For the first time in its history, the EU has committed itself to joint debts to fund the €750 billion coronavirus aid recovery package. Three hundred ninety billion euros of it will be paid in grants, which is less than suggested by Germany, France and the EU Commission, but arguably still sufficient to merit the label epochal. However, the summit was a struggle and it may have changed the EU’s future.

Transfer Union

The compromise made is a paradigm shift in two ways. The capital that the EU Commission is supposed to acquire on the financial markets is more than ever before. It also marks the begin of the – at the very least – partial transfer union. Partially as, unlike the corona or euro bonds discussed at the beginning of the crisis, individual states are now not liable for everyone’s debts. Liability is instead limited to the share of payments into the EU budget. In addition, only €390 billion of the total amount are to be paid as grants that do not have to be repaid. The remaining €360 billion will be distributed as loans that will be repaid by the recipient states themselves over a period of 38 years.

Two issues arise here. First, a lot can happen in 38 years. If one only took the previous decade, it is fair to assume that new crises are inevitable. It hence seems somewhat inconceivable that the total of these loans will ever be repaid in full by every recipient state. And with a Commission no national government appears to be afraid of, skipping out on the tab is not unrealistic. Second, history has taught one that newly introduced EU measures often set a precedent and hence become part of the repertoire. Joint fiscal responses to a crisis, thus open the door widely for future grants in lieu of loans.

New Self-Confidence From the Frugal Four

Besides the newly introduced fiscal modus operandi, the summit has also sharply increased the self-confidence of certain member states. Austria, the Netherlands, Sweden, Finland and Denmark, the frugal four, have discovered the art of the deal for themselves and indeed their power within the union. The summit has proven that cooperation between them allows for own agendas to be realised – even if these agenda are in opposition to Franco-German plans. The Nordic-Alpine coalition has the potential to change the dynamic in Europe in the long term while putting its fiscal-conservative, liberal and free-trade-oriented stamp on it.

The Rule of Law

Prior to the summit, the EU Commission and many countries in Northern Europe had demanded that money from the EU budget and therefore also from the recovery plan ought to be paid if recipient states uphold the rule of law, a mechanism aimed primarily at Hungary and Poland. However, it was evident that the rule of law was only a second or third priority, even for the northerners. And while the heads of state and government agreed on the rule of law mechanism, it remains almost unenforceable and thus only a symbolic gesture. Sanctions are only possible if a qualified majority of the EU member states agree, which, at this stage, seems inconceivable. Moreover, even if a majority to enforce the mechanism was found, depriving Hungary and Poland of funds may violate EU law. The summit compromise hence hampered every opportunity to force Hungary’s Viktor Orbán and Poland’s Jarosław Kaczynski to adhere to the fundamental European values. The corona package thus comes with a hefty price tag: the failure of the rule of law in Europe’s prestige project.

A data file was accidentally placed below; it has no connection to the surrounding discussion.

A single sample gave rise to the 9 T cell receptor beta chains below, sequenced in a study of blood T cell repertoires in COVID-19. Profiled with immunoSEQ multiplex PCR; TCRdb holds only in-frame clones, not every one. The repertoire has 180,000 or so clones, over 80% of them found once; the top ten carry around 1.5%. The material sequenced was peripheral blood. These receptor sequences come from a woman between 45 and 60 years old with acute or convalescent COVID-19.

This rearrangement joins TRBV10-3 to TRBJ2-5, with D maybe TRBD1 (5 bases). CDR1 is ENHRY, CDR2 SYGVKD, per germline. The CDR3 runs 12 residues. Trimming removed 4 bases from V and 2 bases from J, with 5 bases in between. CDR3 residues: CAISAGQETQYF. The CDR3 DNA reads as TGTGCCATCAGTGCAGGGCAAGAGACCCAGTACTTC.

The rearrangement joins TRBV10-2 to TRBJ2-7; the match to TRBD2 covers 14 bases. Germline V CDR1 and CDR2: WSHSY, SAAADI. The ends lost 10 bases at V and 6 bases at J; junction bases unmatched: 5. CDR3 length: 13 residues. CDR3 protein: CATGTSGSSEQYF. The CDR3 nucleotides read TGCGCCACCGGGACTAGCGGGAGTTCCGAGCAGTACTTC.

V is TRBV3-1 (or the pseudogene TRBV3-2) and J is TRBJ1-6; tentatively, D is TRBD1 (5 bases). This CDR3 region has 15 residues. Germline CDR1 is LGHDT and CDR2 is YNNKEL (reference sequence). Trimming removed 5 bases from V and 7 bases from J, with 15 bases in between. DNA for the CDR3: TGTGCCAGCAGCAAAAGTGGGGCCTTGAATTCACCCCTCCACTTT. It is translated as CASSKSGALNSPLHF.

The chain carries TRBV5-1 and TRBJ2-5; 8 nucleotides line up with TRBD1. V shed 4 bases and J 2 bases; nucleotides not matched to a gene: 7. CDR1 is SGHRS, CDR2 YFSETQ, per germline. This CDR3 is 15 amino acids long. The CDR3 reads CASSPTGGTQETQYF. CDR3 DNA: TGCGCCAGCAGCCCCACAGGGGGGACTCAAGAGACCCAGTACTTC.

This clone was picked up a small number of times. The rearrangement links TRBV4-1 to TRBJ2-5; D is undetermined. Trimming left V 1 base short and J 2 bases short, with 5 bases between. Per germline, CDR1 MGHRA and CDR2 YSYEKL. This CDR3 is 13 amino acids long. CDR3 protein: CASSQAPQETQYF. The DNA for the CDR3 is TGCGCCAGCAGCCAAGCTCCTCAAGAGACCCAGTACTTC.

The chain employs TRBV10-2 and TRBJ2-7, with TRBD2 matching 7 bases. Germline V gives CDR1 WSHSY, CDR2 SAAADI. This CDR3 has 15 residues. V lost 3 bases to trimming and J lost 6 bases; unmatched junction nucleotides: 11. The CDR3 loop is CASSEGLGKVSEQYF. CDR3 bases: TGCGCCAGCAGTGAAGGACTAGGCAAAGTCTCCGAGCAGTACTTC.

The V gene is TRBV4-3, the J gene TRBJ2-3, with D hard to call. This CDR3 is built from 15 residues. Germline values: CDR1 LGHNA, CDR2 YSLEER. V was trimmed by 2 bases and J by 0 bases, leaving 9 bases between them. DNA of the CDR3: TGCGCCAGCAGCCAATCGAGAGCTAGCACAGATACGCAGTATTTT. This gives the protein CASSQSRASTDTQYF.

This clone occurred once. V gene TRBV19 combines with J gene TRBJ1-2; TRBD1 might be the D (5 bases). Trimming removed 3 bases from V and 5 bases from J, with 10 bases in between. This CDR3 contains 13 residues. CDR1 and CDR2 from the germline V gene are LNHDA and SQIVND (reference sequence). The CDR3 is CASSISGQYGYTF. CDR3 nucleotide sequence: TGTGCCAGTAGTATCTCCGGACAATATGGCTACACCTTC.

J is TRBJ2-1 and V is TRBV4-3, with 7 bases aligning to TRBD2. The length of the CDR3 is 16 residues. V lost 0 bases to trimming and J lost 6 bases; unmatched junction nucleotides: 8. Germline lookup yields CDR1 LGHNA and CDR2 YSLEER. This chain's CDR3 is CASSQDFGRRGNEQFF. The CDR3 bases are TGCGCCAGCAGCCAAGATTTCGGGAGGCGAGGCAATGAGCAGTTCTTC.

The Future of the EU

However, it is not only the rule of law that will suffer. To finance the aid package, the EU budget for the next seven years will be far less future-oriented than the Commission would have preferred: Investments in science, cybersecurity or health have been scratched. These cuts can conceivably have very negative long-term consequences for Europe if the money is only sufficient for the traditional areas of agriculture and structural policy.

All in all, the compromise was necessary for Europe’s stability and subsequent recovery. However, the way it has been facilitated raises several new questions particularly in regard to future crises. With a transfer union in the making, any new crisis has now become an opportunity for division — particularly if member states start failing to repay their debts. It is thus a compromise that raises more questions with regard to the EU’s future than it provides answers.

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